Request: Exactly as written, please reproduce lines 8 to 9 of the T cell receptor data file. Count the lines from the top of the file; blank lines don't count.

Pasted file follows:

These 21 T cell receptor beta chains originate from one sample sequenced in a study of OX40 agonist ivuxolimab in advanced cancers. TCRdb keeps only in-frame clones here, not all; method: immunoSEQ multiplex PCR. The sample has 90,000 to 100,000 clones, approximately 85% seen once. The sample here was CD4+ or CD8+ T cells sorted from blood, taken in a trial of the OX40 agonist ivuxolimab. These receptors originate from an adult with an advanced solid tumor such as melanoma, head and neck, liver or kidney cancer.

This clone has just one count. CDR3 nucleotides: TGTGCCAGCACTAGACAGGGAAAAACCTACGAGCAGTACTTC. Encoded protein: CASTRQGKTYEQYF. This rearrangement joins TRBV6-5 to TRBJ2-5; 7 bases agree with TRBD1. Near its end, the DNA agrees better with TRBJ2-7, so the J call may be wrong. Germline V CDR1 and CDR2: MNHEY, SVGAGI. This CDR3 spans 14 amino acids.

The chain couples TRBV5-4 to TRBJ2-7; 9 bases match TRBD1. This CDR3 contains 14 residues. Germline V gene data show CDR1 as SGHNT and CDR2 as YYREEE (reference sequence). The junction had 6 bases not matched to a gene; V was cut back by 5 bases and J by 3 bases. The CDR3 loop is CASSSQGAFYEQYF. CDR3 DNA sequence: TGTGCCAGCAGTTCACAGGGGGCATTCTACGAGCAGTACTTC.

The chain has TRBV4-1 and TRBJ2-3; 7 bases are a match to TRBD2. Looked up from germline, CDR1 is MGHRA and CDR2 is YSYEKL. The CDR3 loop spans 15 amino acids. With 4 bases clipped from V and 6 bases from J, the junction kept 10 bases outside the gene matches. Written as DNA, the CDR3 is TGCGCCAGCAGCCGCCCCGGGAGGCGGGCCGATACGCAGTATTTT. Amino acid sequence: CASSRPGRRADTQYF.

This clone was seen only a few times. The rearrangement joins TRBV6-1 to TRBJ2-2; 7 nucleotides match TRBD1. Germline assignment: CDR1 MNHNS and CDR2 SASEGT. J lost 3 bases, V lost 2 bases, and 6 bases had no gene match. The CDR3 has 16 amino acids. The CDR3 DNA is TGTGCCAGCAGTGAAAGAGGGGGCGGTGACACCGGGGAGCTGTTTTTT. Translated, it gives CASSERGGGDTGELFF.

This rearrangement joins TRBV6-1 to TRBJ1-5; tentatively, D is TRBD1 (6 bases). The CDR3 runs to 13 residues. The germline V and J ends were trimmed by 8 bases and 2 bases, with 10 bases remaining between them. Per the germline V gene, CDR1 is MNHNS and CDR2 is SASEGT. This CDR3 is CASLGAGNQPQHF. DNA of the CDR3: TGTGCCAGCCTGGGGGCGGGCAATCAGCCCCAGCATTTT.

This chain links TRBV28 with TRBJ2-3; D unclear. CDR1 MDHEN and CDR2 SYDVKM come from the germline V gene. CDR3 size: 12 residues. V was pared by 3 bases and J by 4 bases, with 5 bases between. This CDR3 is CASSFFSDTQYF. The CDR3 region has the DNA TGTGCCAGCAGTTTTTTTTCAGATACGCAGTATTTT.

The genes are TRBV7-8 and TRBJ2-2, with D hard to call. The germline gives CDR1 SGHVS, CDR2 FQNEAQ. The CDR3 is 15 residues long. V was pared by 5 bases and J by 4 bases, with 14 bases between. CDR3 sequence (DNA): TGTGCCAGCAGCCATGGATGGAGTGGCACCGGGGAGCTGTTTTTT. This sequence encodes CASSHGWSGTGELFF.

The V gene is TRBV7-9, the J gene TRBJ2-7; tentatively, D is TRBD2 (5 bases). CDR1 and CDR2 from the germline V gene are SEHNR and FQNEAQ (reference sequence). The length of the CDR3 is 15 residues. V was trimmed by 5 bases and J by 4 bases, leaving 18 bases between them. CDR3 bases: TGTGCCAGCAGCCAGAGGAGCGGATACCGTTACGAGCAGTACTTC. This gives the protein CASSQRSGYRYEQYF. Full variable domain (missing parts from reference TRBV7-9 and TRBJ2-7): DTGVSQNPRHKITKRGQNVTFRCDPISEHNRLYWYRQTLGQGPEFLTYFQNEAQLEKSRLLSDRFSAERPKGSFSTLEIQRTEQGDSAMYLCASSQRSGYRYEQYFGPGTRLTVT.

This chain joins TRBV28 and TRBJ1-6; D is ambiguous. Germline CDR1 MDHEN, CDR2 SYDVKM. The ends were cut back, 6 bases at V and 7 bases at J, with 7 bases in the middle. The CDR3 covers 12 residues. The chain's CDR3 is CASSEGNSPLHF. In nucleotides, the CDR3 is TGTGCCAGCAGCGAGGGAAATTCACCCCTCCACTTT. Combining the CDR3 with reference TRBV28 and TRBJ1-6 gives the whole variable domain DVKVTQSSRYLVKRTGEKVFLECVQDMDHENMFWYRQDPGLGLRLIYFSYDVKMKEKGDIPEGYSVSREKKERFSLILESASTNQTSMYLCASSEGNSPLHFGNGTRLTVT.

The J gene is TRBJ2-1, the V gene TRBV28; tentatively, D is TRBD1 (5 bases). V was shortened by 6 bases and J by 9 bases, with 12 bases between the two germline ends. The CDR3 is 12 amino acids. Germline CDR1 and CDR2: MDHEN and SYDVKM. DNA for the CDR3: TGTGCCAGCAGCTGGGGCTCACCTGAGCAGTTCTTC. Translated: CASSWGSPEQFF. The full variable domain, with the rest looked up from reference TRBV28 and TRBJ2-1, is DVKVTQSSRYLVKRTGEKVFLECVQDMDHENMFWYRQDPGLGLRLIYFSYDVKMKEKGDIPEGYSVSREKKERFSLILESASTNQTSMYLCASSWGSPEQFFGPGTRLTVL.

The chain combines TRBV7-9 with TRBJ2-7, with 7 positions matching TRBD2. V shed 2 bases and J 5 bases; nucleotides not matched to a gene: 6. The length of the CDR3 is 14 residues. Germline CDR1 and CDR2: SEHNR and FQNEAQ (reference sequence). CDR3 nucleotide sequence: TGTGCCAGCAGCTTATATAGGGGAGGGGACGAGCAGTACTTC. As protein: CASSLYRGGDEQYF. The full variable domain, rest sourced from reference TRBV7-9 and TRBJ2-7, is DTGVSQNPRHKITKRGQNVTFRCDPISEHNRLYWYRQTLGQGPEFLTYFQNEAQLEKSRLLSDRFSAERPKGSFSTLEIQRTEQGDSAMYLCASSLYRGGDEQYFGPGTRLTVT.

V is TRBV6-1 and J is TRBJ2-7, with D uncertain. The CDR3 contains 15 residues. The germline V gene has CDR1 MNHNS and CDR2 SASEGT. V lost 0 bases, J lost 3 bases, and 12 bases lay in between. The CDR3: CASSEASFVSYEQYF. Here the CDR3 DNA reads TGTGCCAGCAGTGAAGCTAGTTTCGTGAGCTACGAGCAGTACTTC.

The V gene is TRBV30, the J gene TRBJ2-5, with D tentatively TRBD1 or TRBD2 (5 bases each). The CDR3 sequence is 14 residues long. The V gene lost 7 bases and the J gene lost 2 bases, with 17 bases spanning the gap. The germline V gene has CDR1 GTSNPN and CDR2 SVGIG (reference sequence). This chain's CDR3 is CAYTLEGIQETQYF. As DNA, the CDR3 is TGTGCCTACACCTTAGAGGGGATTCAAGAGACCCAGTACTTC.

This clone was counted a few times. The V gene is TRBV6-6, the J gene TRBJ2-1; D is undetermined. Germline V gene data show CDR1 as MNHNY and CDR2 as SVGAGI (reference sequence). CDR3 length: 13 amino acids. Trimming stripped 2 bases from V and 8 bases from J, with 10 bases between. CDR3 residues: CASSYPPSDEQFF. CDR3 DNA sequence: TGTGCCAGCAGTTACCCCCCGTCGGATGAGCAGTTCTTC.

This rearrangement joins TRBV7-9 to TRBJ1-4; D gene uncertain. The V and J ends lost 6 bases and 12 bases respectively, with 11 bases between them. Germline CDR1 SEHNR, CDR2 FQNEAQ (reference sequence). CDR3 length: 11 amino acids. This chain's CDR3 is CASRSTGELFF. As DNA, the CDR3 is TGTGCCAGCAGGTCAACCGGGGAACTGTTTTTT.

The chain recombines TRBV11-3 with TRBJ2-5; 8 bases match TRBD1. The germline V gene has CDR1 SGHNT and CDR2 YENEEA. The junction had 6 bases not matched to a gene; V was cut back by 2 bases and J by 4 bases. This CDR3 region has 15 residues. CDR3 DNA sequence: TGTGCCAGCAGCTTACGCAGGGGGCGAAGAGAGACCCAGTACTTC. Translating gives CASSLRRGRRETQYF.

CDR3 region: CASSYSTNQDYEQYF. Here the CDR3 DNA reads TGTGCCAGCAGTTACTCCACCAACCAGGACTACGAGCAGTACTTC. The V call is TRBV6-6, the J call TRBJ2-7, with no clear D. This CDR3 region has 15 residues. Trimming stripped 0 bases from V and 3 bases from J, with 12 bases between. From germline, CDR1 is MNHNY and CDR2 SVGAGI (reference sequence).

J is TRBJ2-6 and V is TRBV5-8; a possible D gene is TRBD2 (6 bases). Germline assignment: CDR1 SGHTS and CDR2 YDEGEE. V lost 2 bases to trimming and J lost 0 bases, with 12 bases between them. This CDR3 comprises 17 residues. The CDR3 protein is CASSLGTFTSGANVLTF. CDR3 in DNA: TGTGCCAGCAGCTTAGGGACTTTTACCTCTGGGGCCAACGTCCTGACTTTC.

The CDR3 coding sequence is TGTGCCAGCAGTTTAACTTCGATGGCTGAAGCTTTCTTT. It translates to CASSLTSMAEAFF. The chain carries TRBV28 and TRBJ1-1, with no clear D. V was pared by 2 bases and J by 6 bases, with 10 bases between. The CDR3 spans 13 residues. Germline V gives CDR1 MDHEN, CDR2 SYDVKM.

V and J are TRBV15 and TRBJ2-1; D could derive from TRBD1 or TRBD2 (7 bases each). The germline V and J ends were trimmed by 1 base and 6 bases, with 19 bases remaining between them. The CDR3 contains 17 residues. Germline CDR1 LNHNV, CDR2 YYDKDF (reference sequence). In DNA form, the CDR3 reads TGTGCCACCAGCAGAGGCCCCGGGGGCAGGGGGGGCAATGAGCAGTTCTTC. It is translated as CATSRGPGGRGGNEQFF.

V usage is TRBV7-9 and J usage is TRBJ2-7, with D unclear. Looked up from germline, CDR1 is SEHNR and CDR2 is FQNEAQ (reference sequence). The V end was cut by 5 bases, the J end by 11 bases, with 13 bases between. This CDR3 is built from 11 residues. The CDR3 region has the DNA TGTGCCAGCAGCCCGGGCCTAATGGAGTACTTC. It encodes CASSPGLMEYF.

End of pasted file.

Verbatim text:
The genes are TRBV7-8 and TRBJ2-2, with D hard to call. The germline gives CDR1 SGHVS, CDR2 FQNEAQ. The CDR3 is 15 residues long. V was pared by 5 bases and J by 4 bases, with 14 bases between. CDR3 sequence (DNA): TGTGCCAGCAGCCATGGATGGAGTGGCACCGGGGAGCTGTTTTTT. This sequence encodes CASSHGWSGTGELFF.

The V gene is TRBV7-9, the J gene TRBJ2-7; tentatively, D is TRBD2 (5 bases). CDR1 and CDR2 from the germline V gene are SEHNR and FQNEAQ (reference sequence). The length of the CDR3 is 15 residues. V was trimmed by 5 bases and J by 4 bases, leaving 18 bases between them. CDR3 bases: TGTGCCAGCAGCCAGAGGAGCGGATACCGTTACGAGCAGTACTTC. This gives the protein CASSQRSGYRYEQYF. Full variable domain (missing parts from reference TRBV7-9 and TRBJ2-7): DTGVSQNPRHKITKRGQNVTFRCDPISEHNRLYWYRQTLGQGPEFLTYFQNEAQLEKSRLLSDRFSAERPKGSFSTLEIQRTEQGDSAMYLCASSQRSGYRYEQYFGPGTRLTVT.